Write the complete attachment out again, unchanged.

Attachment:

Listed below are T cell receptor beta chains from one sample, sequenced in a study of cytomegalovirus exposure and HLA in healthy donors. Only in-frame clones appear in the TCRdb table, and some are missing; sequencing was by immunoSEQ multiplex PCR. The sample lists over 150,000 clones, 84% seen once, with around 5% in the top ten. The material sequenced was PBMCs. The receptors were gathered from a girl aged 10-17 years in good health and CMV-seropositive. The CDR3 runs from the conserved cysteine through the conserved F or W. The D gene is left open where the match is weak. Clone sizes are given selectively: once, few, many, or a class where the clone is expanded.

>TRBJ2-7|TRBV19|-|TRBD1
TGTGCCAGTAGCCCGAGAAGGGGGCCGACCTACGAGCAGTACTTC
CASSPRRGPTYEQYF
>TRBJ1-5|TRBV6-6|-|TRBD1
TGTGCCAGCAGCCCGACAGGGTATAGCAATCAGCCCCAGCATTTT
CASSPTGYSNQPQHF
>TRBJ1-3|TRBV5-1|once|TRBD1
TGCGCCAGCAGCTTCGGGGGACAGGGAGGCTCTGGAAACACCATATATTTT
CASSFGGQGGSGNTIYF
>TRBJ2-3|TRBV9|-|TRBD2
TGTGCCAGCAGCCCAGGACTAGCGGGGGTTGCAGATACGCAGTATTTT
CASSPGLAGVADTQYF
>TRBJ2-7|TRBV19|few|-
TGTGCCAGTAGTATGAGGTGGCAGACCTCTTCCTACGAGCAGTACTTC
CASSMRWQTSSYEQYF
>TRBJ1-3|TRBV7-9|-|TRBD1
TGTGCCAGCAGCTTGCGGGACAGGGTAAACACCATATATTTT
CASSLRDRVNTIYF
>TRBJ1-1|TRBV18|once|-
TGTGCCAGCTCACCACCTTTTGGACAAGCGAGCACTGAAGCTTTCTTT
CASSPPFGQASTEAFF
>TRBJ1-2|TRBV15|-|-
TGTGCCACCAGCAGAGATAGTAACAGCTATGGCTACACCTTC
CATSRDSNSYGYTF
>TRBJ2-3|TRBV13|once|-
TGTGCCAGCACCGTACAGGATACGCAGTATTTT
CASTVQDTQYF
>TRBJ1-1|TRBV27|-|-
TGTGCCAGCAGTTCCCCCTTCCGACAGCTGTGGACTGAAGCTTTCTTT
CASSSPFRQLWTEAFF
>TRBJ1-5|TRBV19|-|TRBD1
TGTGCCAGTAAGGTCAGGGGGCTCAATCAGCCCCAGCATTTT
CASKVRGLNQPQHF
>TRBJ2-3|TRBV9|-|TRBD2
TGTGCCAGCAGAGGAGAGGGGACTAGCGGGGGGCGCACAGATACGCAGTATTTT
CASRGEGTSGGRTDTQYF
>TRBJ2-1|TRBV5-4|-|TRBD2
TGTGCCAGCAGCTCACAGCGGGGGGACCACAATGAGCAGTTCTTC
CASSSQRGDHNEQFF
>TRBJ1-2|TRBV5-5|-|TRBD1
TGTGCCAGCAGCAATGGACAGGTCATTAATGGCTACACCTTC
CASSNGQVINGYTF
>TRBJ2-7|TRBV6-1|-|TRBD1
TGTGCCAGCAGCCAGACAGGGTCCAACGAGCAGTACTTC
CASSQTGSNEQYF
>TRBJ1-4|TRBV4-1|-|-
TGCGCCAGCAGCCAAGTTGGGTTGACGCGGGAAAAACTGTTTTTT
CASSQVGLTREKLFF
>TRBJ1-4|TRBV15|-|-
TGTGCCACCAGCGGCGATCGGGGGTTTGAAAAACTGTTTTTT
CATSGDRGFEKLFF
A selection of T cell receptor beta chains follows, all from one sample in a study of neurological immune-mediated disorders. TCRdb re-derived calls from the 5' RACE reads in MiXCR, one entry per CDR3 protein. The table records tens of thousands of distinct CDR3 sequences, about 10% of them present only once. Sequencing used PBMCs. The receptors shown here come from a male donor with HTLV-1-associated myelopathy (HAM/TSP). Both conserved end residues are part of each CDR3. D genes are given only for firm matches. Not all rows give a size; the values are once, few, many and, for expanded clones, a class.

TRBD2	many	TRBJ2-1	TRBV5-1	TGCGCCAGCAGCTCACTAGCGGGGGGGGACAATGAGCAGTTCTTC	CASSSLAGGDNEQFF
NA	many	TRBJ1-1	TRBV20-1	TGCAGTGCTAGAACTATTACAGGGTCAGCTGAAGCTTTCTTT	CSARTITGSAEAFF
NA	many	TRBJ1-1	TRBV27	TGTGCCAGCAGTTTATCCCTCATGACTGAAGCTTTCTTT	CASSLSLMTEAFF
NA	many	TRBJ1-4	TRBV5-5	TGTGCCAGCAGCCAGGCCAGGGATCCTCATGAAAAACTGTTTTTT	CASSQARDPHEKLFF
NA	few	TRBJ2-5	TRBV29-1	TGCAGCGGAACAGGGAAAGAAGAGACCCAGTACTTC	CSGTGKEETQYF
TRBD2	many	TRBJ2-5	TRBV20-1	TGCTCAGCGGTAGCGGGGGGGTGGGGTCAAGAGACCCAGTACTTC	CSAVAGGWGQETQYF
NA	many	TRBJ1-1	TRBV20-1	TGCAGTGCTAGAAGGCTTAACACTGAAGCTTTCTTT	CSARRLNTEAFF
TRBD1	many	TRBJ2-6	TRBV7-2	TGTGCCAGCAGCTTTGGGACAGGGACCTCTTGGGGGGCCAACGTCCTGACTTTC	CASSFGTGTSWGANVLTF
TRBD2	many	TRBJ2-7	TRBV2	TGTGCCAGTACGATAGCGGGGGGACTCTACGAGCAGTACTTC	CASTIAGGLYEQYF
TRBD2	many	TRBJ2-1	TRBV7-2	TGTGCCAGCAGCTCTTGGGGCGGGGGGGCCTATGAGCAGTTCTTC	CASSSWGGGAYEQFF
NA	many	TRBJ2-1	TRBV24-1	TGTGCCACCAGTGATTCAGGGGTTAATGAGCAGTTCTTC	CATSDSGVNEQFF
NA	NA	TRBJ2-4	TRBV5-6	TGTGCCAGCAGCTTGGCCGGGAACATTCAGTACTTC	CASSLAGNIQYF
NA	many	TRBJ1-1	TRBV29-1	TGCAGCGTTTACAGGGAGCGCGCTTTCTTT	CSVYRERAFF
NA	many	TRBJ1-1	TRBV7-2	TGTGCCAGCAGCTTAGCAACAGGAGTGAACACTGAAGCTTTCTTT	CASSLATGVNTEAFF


Listed below are T cell receptor beta chains from one sample, sequenced in a study of cytomegalovirus exposure and HLA in healthy donors. Only in-frame clones appear in the TCRdb table, and some are missing; sequencing was by immunoSEQ multiplex PCR. The sample lists over 150,000 clones, 84% seen once, with around 5% in the top ten. The material sequenced was PBMCs. The receptors were gathered from a girl aged 10-17 years in good health and CMV-seropositive. The CDR3 runs from the conserved cysteine through the conserved F or W. The D gene is left open where the match is weak. Clone sizes are given selectively: once, few, many, or a class where the clone is expanded.

>TRBJ2-7|TRBV19|-|TRBD1
TGTGCCAGTAGCCCGAGAAGGGGGCCGACCTACGAGCAGTACTTC
CASSPRRGPTYEQYF
>TRBJ1-5|TRBV6-6|-|TRBD1
TGTGCCAGCAGCCCGACAGGGTATAGCAATCAGCCCCAGCATTTT
CASSPTGYSNQPQHF
>TRBJ1-3|TRBV5-1|once|TRBD1
TGCGCCAGCAGCTTCGGGGGACAGGGAGGCTCTGGAAACACCATATATTTT
CASSFGGQGGSGNTIYF
>TRBJ2-3|TRBV9|-|TRBD2
TGTGCCAGCAGCCCAGGACTAGCGGGGGTTGCAGATACGCAGTATTTT
CASSPGLAGVADTQYF
>TRBJ2-7|TRBV19|few|-
TGTGCCAGTAGTATGAGGTGGCAGACCTCTTCCTACGAGCAGTACTTC
CASSMRWQTSSYEQYF
>TRBJ1-3|TRBV7-9|-|TRBD1
TGTGCCAGCAGCTTGCGGGACAGGGTAAACACCATATATTTT
CASSLRDRVNTIYF
>TRBJ1-1|TRBV18|once|-
TGTGCCAGCTCACCACCTTTTGGACAAGCGAGCACTGAAGCTTTCTTT
CASSPPFGQASTEAFF
>TRBJ1-2|TRBV15|-|-
TGTGCCACCAGCAGAGATAGTAACAGCTATGGCTACACCTTC
CATSRDSNSYGYTF
>TRBJ2-3|TRBV13|once|-
TGTGCCAGCACCGTACAGGATACGCAGTATTTT
CASTVQDTQYF
>TRBJ1-1|TRBV27|-|-
TGTGCCAGCAGTTCCCCCTTCCGACAGCTGTGGACTGAAGCTTTCTTT
CASSSPFRQLWTEAFF
>TRBJ1-5|TRBV19|-|TRBD1
TGTGCCAGTAAGGTCAGGGGGCTCAATCAGCCCCAGCATTTT
CASKVRGLNQPQHF
>TRBJ2-3|TRBV9|-|TRBD2
TGTGCCAGCAGAGGAGAGGGGACTAGCGGGGGGCGCACAGATACGCAGTATTTT
CASRGEGTSGGRTDTQYF
>TRBJ2-1|TRBV5-4|-|TRBD2
TGTGCCAGCAGCTCACAGCGGGGGGACCACAATGAGCAGTTCTTC
CASSSQRGDHNEQFF
>TRBJ1-2|TRBV5-5|-|TRBD1
TGTGCCAGCAGCAATGGACAGGTCATTAATGGCTACACCTTC
CASSNGQVINGYTF
>TRBJ2-7|TRBV6-1|-|TRBD1
TGTGCCAGCAGCCAGACAGGGTCCAACGAGCAGTACTTC
CASSQTGSNEQYF
>TRBJ1-4|TRBV4-1|-|-
TGCGCCAGCAGCCAAGTTGGGTTGACGCGGGAAAAACTGTTTTTT
CASSQVGLTREKLFF
>TRBJ1-4|TRBV15|-|-
TGTGCCACCAGCGGCGATCGGGGGTTTGAAAAACTGTTTTTT
CATSGDRGFEKLFF
A selection of T cell receptor beta chains follows, all from one sample in a study of neurological immune-mediated disorders. TCRdb re-derived calls from the 5' RACE reads in MiXCR, one entry per CDR3 protein. The table records tens of thousands of distinct CDR3 sequences, about 10% of them present only once. Sequencing used PBMCs. The receptors shown here come from a male donor with HTLV-1-associated myelopathy (HAM/TSP). Both conserved end residues are part of each CDR3. D genes are given only for firm matches. Not all rows give a size; the values are once, few, many and, for expanded clones, a class.

TRBD2	many	TRBJ2-1	TRBV5-1	TGCGCCAGCAGCTCACTAGCGGGGGGGGACAATGAGCAGTTCTTC	CASSSLAGGDNEQFF
NA	many	TRBJ1-1	TRBV20-1	TGCAGTGCTAGAACTATTACAGGGTCAGCTGAAGCTTTCTTT	CSARTITGSAEAFF
NA	many	TRBJ1-1	TRBV27	TGTGCCAGCAGTTTATCCCTCATGACTGAAGCTTTCTTT	CASSLSLMTEAFF
NA	many	TRBJ1-4	TRBV5-5	TGTGCCAGCAGCCAGGCCAGGGATCCTCATGAAAAACTGTTTTTT	CASSQARDPHEKLFF
NA	few	TRBJ2-5	TRBV29-1	TGCAGCGGAACAGGGAAAGAAGAGACCCAGTACTTC	CSGTGKEETQYF
TRBD2	many	TRBJ2-5	TRBV20-1	TGCTCAGCGGTAGCGGGGGGGTGGGGTCAAGAGACCCAGTACTTC	CSAVAGGWGQETQYF
NA	many	TRBJ1-1	TRBV20-1	TGCAGTGCTAGAAGGCTTAACACTGAAGCTTTCTTT	CSARRLNTEAFF
TRBD1	many	TRBJ2-6	TRBV7-2	TGTGCCAGCAGCTTTGGGACAGGGACCTCTTGGGGGGCCAACGTCCTGACTTTC	CASSFGTGTSWGANVLTF
TRBD2	many	TRBJ2-7	TRBV2	TGTGCCAGTACGATAGCGGGGGGACTCTACGAGCAGTACTTC	CASTIAGGLYEQYF
TRBD2	many	TRBJ2-1	TRBV7-2	TGTGCCAGCAGCTCTTGGGGCGGGGGGGCCTATGAGCAGTTCTTC	CASSSWGGGAYEQFF
NA	many	TRBJ2-1	TRBV24-1	TGTGCCACCAGTGATTCAGGGGTTAATGAGCAGTTCTTC	CATSDSGVNEQFF
NA	NA	TRBJ2-4	TRBV5-6	TGTGCCAGCAGCTTGGCCGGGAACATTCAGTACTTC	CASSLAGNIQYF
NA	many	TRBJ1-1	TRBV29-1	TGCAGCGTTTACAGGGAGCGCGCTTTCTTT	CSVYRERAFF
NA	many	TRBJ1-1	TRBV7-2	TGTGCCAGCAGCTTAGCAACAGGAGTGAACACTGAAGCTTTCTTT	CASSLATGVNTEAFF